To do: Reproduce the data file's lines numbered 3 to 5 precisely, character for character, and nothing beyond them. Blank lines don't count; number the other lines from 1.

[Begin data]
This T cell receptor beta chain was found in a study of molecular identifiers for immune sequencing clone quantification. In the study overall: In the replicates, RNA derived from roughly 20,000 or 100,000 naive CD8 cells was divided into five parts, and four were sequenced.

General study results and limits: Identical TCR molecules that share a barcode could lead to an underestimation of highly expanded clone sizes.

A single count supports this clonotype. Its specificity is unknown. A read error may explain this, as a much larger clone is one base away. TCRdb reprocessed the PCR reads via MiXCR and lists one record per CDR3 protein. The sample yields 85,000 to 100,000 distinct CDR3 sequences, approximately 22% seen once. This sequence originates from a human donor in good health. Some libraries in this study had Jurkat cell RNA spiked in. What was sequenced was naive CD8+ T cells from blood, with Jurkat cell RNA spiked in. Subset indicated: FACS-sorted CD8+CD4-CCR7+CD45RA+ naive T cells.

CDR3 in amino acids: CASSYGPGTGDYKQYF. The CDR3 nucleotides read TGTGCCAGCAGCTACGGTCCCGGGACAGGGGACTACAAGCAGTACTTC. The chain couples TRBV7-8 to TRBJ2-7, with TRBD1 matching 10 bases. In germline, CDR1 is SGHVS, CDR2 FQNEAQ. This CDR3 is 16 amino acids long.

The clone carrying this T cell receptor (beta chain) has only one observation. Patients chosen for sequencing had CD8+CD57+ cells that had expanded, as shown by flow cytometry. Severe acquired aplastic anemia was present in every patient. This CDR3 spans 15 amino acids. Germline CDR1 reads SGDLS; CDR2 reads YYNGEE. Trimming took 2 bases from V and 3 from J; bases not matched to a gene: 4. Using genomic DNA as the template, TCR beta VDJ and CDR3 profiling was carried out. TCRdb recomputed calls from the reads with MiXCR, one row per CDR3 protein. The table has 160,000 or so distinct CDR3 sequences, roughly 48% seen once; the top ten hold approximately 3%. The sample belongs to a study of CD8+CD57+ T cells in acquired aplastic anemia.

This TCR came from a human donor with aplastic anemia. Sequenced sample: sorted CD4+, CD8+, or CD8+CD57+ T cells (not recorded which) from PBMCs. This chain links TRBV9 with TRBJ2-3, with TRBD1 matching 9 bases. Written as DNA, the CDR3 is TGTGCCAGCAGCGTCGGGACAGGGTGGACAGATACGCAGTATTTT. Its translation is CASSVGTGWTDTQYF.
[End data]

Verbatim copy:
A single count supports this clonotype. Its specificity is unknown. A read error may explain this, as a much larger clone is one base away. TCRdb reprocessed the PCR reads via MiXCR and lists one record per CDR3 protein. The sample yields 85,000 to 100,000 distinct CDR3 sequences, approximately 22% seen once. This sequence originates from a human donor in good health. Some libraries in this study had Jurkat cell RNA spiked in. What was sequenced was naive CD8+ T cells from blood, with Jurkat cell RNA spiked in. Subset indicated: FACS-sorted CD8+CD4-CCR7+CD45RA+ naive T cells.

CDR3 in amino acids: CASSYGPGTGDYKQYF. The CDR3 nucleotides read TGTGCCAGCAGCTACGGTCCCGGGACAGGGGACTACAAGCAGTACTTC. The chain couples TRBV7-8 to TRBJ2-7, with TRBD1 matching 10 bases. In germline, CDR1 is SGHVS, CDR2 FQNEAQ. This CDR3 is 16 amino acids long.

The clone carrying this T cell receptor (beta chain) has only one observation. Patients chosen for sequencing had CD8+CD57+ cells that had expanded, as shown by flow cytometry. Severe acquired aplastic anemia was present in every patient. This CDR3 spans 15 amino acids. Germline CDR1 reads SGDLS; CDR2 reads YYNGEE. Trimming took 2 bases from V and 3 from J; bases not matched to a gene: 4. Using genomic DNA as the template, TCR beta VDJ and CDR3 profiling was carried out. TCRdb recomputed calls from the reads with MiXCR, one row per CDR3 protein. The table has 160,000 or so distinct CDR3 sequences, roughly 48% seen once; the top ten hold approximately 3%. The sample belongs to a study of CD8+CD57+ T cells in acquired aplastic anemia.